ITGB3, a member of the integrin family, plays an important role in the peritoneal metastasis of GC22. Therefore, we examined the ability of G9A to regulate ITGB3 expression in GC cells. Specifically, silencing G9A downregulated ITGB3 expression (Fig. 6a). ITGB3 is also a GR target gene in the presence of dexamethasone (DEX) stimulation, and G9A can bind to GR to transcriptionally activate genes19. Thus we investigated the effect of G9A on ITGB3 expression. The knockdown of G9A attenuated DEX-induced ITGB3 expression (Fig. 6b). G9A usually forms a coactivator complex with nuclear receptors, thereby regulating gene expression. Accordingly, the effect of knocking down G9A, GR, or P300 on the expression of ITGB3 was examined in the presence or absence of DEX induction (Figure S6), and the results indicated that G9A, GR, and P300 are all involved in the DEX-induced expression of ITGB3 (Fig. 6c). To further illustrate the interaction of G9A, GR, and P300, we used a co-immunoprecipitation (Co-IP) assay, which confirmed that G9A, GR, and P300 interact with one another, thus forming a coactivator complex after DEX stimulation (Fig. 6d), whereas the Co-IP signal was negative or weak in the absence of DEX (Figure S7). Importantly, to examine the need for the G9A SET structure domain in DEX-induced ITGB3 expression, we transfected G9A knockdown cells with a G9A vector with methyltransferase activity and a G9A-SET/G9A-mut vector without methyl-transferase activity. Both constructs rescued ITGB3 expression after DEX stimulation, but only the G9A vector rescued H3K9me2 expression, thus indicating that the participation of G9A in DEX-induced ITGB3 expression does not depend on the SET domain (Fig. 6e). Moreover, the invasiveness and adhesion of MKN-28/G9A cells were both attenuated after transfection with ITGB3 short hairpin RNA (shRNA) (P < 0.01, Fig. 6e). Thus the non-SET region of G9A was both sufficient and necessary for the G9A coactivator function in DEX-induced expression of ITGB3. On the basis of these data, we propose that G9A plays an important role in the process of peritoneal metastasis via the Reg IV/p-ERK/p-SP1/G9A complex/ITGB3 pathway (Fig. 7).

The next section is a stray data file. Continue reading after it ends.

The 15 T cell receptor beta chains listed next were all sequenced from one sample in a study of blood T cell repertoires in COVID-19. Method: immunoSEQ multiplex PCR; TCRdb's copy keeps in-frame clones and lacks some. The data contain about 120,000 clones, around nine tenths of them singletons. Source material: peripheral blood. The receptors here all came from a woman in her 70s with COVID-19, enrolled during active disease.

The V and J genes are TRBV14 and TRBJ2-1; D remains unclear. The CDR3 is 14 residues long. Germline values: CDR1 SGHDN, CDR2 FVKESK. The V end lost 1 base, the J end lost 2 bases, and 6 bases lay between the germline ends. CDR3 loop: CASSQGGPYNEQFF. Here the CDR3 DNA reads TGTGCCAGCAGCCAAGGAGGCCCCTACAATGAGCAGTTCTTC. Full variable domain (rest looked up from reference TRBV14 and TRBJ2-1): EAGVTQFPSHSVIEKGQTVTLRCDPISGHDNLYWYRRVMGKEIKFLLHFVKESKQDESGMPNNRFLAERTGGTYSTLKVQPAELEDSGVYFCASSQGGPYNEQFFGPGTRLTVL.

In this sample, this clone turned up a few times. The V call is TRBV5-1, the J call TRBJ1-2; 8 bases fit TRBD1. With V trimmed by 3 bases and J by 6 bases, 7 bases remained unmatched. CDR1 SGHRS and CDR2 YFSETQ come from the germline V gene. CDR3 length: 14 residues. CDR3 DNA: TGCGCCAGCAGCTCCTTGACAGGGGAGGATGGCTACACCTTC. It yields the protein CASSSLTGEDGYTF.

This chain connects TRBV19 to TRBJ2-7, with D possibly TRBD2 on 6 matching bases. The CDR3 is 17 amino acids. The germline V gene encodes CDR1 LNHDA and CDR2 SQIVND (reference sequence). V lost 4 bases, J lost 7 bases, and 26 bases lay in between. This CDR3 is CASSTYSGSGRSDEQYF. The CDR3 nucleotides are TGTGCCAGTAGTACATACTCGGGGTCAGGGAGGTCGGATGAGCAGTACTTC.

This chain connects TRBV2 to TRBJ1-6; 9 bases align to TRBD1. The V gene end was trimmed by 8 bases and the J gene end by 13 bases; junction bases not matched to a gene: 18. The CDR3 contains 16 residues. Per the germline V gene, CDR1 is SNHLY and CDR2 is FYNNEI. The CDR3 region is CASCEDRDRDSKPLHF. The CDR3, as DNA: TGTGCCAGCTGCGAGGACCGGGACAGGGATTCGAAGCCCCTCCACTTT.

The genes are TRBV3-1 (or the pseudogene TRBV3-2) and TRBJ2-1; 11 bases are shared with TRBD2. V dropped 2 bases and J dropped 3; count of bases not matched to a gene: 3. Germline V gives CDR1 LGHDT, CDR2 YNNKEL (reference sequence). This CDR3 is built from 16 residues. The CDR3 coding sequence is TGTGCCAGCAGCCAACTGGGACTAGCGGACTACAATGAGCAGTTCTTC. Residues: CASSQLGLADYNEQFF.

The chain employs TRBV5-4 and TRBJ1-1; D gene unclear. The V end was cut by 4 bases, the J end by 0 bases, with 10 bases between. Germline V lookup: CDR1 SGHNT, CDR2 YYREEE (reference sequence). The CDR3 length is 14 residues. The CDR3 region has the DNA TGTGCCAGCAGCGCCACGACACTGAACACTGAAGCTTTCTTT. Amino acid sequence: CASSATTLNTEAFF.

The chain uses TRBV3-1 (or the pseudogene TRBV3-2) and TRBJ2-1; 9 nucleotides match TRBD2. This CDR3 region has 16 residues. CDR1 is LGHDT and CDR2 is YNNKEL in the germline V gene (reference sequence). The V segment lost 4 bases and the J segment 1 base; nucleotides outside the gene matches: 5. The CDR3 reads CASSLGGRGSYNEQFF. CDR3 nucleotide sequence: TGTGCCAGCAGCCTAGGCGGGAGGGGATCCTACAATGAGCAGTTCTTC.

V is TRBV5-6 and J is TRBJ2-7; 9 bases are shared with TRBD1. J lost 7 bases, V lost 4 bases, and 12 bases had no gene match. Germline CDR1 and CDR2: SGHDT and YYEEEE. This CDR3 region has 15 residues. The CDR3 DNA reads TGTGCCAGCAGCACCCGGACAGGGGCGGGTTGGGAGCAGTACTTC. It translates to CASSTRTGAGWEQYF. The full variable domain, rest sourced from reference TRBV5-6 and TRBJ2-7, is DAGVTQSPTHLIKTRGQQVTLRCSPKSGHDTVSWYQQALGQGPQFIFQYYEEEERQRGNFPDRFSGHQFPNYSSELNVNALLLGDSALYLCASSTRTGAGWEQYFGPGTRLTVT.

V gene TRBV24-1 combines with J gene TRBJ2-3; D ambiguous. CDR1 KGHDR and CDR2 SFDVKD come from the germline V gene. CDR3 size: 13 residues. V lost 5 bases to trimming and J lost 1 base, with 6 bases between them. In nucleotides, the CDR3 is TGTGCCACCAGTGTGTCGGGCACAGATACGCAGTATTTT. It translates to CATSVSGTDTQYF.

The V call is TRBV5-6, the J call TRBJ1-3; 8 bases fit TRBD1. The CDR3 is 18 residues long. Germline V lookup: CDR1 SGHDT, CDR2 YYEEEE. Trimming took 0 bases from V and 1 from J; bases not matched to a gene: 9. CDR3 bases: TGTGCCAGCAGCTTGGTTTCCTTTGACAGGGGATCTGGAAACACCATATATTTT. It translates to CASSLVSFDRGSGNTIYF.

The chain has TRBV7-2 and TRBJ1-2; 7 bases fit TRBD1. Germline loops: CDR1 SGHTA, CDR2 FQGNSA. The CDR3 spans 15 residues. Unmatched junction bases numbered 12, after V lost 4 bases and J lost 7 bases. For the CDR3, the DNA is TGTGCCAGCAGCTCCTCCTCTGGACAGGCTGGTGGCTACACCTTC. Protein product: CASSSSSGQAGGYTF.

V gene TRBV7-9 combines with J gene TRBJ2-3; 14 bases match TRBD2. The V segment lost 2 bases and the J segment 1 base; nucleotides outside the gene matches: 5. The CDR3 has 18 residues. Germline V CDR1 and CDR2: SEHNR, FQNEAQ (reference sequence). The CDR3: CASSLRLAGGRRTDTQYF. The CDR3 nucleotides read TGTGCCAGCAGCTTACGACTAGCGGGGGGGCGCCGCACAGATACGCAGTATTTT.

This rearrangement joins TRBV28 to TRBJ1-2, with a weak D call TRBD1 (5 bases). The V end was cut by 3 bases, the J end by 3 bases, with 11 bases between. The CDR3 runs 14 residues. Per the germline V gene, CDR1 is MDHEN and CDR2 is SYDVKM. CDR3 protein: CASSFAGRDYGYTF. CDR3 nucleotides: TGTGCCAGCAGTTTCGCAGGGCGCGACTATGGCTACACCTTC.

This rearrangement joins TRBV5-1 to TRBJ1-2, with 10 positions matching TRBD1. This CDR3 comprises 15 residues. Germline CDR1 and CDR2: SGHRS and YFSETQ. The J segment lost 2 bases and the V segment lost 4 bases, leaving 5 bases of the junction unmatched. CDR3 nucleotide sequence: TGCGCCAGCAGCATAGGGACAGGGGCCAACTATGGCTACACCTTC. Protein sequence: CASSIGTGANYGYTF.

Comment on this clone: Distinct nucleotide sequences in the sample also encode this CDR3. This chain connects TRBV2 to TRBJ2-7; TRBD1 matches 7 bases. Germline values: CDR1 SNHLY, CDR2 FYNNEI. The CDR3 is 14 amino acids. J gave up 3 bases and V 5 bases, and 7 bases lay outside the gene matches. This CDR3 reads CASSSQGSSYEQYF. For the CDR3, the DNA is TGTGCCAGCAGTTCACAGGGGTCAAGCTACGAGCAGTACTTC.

Fig. 6: G9A participates in GR hormone-mediated ITGB3 induction via the GR/P300/G9A complex.
figure 6

a ITGB3 changes at the RNA and protein levels in BGC-823 cells treated with shG9A lentivirus. b ITGB3 changes at the RNA and protein levels in GC cells treated with shG9A lentivirus, DEX, or shG9A lentivirus and DEX. c ITGB3 changes at the protein level in GC cells treated with shG9A/shNC lentivirus, shGR/shNC vector, or shP300/shNC vector in the presence or absence of DEX. EtOH treatment was used as a control for DEX. d Endogenous G9A, GR, and P300 were immunoprecipitated from BGC-823 cells stimulated with DEX and examined by western blotting. e ITGB3 and H3K9me2 changes at the protein level in GC cells transfected with shG9A/shNC lentivirus, G9A/G9A-ΔSET/G9A-mut vector, and DEX/EtOH treatment alone or in combination. f Histograms showing the number of invading DEX-stimulated GC cells transfected with shITGB3 or shNC vector. g Adhesion of ITGB3 knockdown GC cells stimulated with DEX to Matrigel-coated surfaces. h, i Representative images (i) and the number of GC cells (k) adherent to murine peritoneum after treatment with shITGB3 or shNC vector and DEX stimulation. Each value is the mean ± SD of three experiments. **P < 0.01

Fig. 7: Model of the possible mechanism underlying G9A-induced metastasis in GC and the regulatory mechanism of G9A.
figure 7